Published1 day ago
In our series of letters from African journalists, Umaru Fofana looks back at how reporting on Sierra Leone’s civil war 25 years ago got personal and what dangers correspondents still face today.
WARNING: This report contains descriptions some readers will find disturbing.
During the bloody rebel war that raged in Sierra Leone for more than a decade, fake news and rumours abounded – without the aid of social media.
At a time when only the elite had landlines and there was no internet or mobile telephones, reporters often had to go in person to find out information.
I would then have to go the telecommunications HQ in the capital, Freetown, to make a reverse-charge call to London to be able to file a report for the BBC.
Six years in to the conflict, on 9 October 1997, I ventured out to confirm a report that the military’s HQ had been bombed by a Nigerian military jet.
In apparent reprisal, the soldiers were said to have set ablaze the private residence of the exiled president.
It was at the stage in the war when the Revolutionary United Front (RUF) rebels – notorious for being intoxicated on drugs and hacking off people’s limbs – had teamed up with the military junta who had recently taken power.
Nigerian troops – part of the West African intervention force known as Ecomog – were stationed in the outskirts of the capital, with no mandate to intervene at the time.
I set off, walking past a roadblock manned by soldiers and their rebel allies. Somehow they knew I was headed to the burned-out residence.
About half a dozen of them chased me. “Stop!” they shouted, cocking their guns. “Running away would be fatal,” I said to myself. So I stood still.
When they got closer, one of them pulled a trigger. My right tibia bone was shattered.
I hopped on my left leg as they goaded me to their checkpoint. They kept kicking and hitting me whenever I fell down, shouting at me to get up.
Their hate for journalists was palpable”
At their checkpoint I leaned on a tree. As they flipped through the pages of my confiscated notebook, they were unhappy to read a piece I had filed about the death in a road accident of one of their bosses.
Their hate for journalists was palpable.
One of them pulled a trigger to finish me off, but another one pushed him and the bullet hit the tree.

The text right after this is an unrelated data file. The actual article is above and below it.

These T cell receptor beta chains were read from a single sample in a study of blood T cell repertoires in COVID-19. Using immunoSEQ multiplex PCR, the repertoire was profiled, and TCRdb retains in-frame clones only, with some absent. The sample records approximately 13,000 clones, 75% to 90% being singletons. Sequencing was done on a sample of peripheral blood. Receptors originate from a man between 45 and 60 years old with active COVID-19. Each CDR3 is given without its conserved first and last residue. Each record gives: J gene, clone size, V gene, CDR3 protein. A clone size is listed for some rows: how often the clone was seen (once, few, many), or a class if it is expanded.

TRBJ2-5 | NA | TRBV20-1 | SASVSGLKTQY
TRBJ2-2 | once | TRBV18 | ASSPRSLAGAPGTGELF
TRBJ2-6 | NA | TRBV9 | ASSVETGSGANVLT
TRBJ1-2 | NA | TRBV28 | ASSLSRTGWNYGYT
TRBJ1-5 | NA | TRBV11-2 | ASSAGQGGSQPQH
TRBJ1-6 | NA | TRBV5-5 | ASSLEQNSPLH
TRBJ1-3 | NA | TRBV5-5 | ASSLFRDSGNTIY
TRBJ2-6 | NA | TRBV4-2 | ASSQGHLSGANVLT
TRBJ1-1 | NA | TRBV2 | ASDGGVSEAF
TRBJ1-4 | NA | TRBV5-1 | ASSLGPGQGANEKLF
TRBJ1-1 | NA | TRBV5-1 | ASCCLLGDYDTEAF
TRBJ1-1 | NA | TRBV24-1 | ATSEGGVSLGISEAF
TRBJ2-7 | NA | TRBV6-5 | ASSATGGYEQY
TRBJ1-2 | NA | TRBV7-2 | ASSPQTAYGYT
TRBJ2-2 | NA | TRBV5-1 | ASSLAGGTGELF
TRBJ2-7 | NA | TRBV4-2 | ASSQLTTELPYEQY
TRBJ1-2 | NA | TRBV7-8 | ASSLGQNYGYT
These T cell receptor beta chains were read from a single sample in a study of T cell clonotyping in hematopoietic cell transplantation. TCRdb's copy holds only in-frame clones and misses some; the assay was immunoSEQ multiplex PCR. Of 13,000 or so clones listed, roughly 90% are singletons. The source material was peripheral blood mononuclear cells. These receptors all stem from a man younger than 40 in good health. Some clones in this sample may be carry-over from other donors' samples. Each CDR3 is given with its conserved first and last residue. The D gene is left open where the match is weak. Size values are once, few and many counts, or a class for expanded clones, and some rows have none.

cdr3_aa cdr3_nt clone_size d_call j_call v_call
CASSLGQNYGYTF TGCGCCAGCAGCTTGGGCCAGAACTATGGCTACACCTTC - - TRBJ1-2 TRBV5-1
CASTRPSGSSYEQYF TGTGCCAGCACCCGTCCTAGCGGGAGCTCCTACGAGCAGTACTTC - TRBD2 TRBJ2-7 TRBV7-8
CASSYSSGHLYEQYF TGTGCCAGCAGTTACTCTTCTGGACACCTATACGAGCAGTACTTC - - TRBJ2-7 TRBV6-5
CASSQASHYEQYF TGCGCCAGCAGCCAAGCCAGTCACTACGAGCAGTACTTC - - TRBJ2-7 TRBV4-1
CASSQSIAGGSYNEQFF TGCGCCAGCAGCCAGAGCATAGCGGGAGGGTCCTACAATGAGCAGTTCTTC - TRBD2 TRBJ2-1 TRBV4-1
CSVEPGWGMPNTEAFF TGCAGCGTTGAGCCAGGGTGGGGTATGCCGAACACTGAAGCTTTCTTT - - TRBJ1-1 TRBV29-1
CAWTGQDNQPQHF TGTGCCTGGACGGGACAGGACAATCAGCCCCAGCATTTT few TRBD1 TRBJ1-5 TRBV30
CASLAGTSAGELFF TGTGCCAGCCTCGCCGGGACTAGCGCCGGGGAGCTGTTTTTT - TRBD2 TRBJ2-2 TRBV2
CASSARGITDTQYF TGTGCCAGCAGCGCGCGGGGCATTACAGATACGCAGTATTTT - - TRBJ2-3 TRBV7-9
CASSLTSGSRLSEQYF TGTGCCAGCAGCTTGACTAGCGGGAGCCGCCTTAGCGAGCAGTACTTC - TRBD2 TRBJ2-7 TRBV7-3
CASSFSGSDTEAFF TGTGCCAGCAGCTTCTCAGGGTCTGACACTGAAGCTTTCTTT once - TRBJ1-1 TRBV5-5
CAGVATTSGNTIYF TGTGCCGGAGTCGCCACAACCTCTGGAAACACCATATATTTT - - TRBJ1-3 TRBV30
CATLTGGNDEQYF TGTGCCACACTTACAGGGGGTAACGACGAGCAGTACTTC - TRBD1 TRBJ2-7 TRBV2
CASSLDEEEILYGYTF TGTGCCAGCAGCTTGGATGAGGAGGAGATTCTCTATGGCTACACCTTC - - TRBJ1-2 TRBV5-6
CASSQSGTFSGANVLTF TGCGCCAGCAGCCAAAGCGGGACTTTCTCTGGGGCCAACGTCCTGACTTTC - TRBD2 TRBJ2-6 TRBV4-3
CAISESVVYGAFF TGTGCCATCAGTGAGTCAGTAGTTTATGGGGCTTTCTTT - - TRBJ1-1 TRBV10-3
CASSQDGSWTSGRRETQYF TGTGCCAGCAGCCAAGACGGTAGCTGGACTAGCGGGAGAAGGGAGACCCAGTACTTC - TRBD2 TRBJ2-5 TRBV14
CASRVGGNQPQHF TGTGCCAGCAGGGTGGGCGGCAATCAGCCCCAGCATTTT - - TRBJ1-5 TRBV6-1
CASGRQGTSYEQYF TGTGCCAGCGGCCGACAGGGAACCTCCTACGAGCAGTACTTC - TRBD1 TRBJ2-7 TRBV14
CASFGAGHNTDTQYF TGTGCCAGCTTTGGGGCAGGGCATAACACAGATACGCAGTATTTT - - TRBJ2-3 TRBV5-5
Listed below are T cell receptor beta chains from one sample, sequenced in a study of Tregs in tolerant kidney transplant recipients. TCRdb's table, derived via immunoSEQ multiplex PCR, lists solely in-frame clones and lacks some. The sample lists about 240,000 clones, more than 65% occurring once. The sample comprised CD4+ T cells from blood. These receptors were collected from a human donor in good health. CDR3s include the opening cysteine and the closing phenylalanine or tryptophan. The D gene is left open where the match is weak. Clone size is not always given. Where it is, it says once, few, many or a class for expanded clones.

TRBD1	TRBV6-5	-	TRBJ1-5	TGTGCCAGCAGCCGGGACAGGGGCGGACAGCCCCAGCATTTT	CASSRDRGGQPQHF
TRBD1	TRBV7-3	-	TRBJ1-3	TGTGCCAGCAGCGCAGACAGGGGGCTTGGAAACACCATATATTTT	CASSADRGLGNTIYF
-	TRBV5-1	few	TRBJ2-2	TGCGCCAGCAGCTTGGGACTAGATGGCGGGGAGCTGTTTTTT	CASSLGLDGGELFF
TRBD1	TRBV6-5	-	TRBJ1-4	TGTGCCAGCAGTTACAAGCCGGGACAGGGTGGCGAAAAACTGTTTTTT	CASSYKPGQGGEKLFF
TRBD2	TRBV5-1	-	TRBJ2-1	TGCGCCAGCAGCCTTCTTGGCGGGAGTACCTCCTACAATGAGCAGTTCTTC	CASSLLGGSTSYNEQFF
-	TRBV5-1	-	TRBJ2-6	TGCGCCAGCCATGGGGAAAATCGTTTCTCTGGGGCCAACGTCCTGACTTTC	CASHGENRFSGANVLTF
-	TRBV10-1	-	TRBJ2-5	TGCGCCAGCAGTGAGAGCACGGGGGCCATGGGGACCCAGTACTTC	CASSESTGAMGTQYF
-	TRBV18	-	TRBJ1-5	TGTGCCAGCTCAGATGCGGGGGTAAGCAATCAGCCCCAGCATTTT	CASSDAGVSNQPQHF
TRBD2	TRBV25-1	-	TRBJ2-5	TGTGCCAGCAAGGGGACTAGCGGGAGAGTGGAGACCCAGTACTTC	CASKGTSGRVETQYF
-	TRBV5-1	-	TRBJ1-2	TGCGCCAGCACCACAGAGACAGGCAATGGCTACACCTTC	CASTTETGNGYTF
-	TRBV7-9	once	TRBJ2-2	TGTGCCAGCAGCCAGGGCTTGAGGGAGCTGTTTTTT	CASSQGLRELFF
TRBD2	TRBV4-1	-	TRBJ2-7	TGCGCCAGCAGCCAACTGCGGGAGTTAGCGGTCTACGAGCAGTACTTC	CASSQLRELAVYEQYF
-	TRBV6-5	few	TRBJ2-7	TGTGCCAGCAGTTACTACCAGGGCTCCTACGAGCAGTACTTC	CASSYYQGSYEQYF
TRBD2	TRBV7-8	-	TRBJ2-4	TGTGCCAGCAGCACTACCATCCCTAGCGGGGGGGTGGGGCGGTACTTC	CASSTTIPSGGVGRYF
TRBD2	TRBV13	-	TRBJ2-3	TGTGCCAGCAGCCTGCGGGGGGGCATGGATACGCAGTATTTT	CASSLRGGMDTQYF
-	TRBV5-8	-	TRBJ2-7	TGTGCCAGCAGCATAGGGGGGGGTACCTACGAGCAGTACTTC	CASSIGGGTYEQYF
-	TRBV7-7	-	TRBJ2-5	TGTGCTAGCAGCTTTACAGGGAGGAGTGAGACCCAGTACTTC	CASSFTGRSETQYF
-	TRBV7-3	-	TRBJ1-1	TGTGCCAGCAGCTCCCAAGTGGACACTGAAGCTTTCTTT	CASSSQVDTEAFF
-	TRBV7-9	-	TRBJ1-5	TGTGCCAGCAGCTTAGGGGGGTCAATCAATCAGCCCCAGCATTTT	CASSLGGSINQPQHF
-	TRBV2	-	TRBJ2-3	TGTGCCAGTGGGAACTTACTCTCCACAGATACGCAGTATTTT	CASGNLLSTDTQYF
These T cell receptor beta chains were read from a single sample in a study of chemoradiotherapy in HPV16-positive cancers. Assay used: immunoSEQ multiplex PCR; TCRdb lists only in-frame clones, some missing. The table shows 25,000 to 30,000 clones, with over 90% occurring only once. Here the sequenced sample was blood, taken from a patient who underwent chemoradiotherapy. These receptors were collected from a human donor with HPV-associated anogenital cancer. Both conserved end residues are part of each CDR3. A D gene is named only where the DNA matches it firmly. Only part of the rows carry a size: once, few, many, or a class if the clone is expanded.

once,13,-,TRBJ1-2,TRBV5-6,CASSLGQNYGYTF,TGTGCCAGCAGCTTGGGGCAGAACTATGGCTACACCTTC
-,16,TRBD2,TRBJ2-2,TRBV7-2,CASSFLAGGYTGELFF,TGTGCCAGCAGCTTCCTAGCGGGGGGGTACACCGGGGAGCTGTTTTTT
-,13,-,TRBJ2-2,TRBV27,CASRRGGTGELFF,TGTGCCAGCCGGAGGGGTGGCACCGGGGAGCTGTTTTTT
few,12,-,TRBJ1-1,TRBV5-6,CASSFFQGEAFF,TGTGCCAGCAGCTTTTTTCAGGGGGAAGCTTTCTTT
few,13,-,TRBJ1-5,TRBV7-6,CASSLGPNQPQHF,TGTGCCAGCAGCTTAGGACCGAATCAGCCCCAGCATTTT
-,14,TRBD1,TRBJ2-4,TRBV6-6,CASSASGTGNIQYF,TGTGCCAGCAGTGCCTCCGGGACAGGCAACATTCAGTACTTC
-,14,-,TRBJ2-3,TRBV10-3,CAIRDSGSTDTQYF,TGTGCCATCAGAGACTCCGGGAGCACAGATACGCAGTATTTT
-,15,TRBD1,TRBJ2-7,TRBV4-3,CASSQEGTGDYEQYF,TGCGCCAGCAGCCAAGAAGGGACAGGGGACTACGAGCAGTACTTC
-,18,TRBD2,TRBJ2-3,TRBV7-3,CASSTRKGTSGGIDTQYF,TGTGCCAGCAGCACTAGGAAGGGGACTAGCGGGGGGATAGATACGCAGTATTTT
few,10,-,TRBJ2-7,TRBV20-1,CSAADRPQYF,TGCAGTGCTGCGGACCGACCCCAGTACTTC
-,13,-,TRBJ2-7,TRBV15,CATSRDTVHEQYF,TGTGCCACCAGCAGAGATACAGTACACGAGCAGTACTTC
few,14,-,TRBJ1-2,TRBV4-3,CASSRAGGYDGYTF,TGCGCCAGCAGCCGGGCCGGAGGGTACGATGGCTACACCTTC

They then decided to take me to their hideout, in the boot of a commandeered passing car – where they tortured me.
Among other things they lit a polyethylene plastic bag, dripping the flames on my back. They attempted to cut off my right hand, but I instinctively resisted. One of them urinated in my mouth, forcing me to swallow.
They took me to the back of the building in apparent readiness to kill me that night.
The owner of the commandeered vehicle would later tell me that those inside the car had said that was their intention.
But one of their commanders brought some wounded colleagues back to the hideout for treatment – and inquired where I was as he had seen me earlier at the checkpoint.
I heard them telling him they taken me to the hospital, so I shouted: “It is a lie, I am here.”
Eventually I was delivered to the military hospital known as 34, where a doctor recommended an X-ray.
As a soldier – working as an orderly – pushed my wheelchair, he deliberately let go of it and I rolled on the slippery surface, sustaining more injuries.
Two days later, through a fruit seller in the ward, I got a message to my local newspaper office to let them know what had happened. They informed London. Then I was transferred to a civilian hospital.
Many journalists were killed during the brutal 11-year conflict.
According to the media rights group, the Committee to Protect Journalists (CPJ), 15 foreign and local reporters were killed between 1996 and 2000 alone.
So in many ways I was lucky not to have been a part of those statistics.
Death threats from trolls
With the war over, and the repeal in 2020, after a long campaign, of the criminal defamation law – under which truth was not a defence and journalists could be jailed at will – the perils we face have considerably minimised.
Yet with all sides of the political divide and their supporters wanting to influence media content, there is no let-up in the tactics they use.
Some journalists do still get physically attacked.
For example Alusine Antha was set upon earlier this year by a community in Waterloo, just outside the capital, as he covered a meeting to resolve a land dispute.
Police at the scene had fled as tensions rose and people attacked the journalist and vandalised his car fearing he would take sides in the row.
The security forces still lash out too.
A local media outlet, AYV TV, complained in December 2021 that their camera operator Ransford Wright was physically attacked by eight police officers in Freetown.
The beating came after he had filmed police chase a commercial motorbike rider which resulted in a child being injured.
When he went to the central police station for comment, he was attacked.
Journalist Fayia Amara Fayia is still facing charges for trying to cover a story about coronavirus before the start of a three-day lockdown in April 2020.
Rights group allege he was beaten up by soldiers when he went to photograph a newly set up quarantine centre in the eastern city of Kenema.
The Standard Times reporter was admitted to hospital and after being discharged four days later was arrested by police and charged with disorderly behaviour and the obstruction of security officers’ duties.
But these days the harassment of journalists is more nuanced and most prevalent on social media, which enables people to say virtually anything they like.
They troll us in a way that harms my family, especially my young children when I receive death threats.
These tend to be for not covering a particular political story or covering one in a way that did not suit the online agitators.
But these dangers are nothing like what I faced 25 years ago.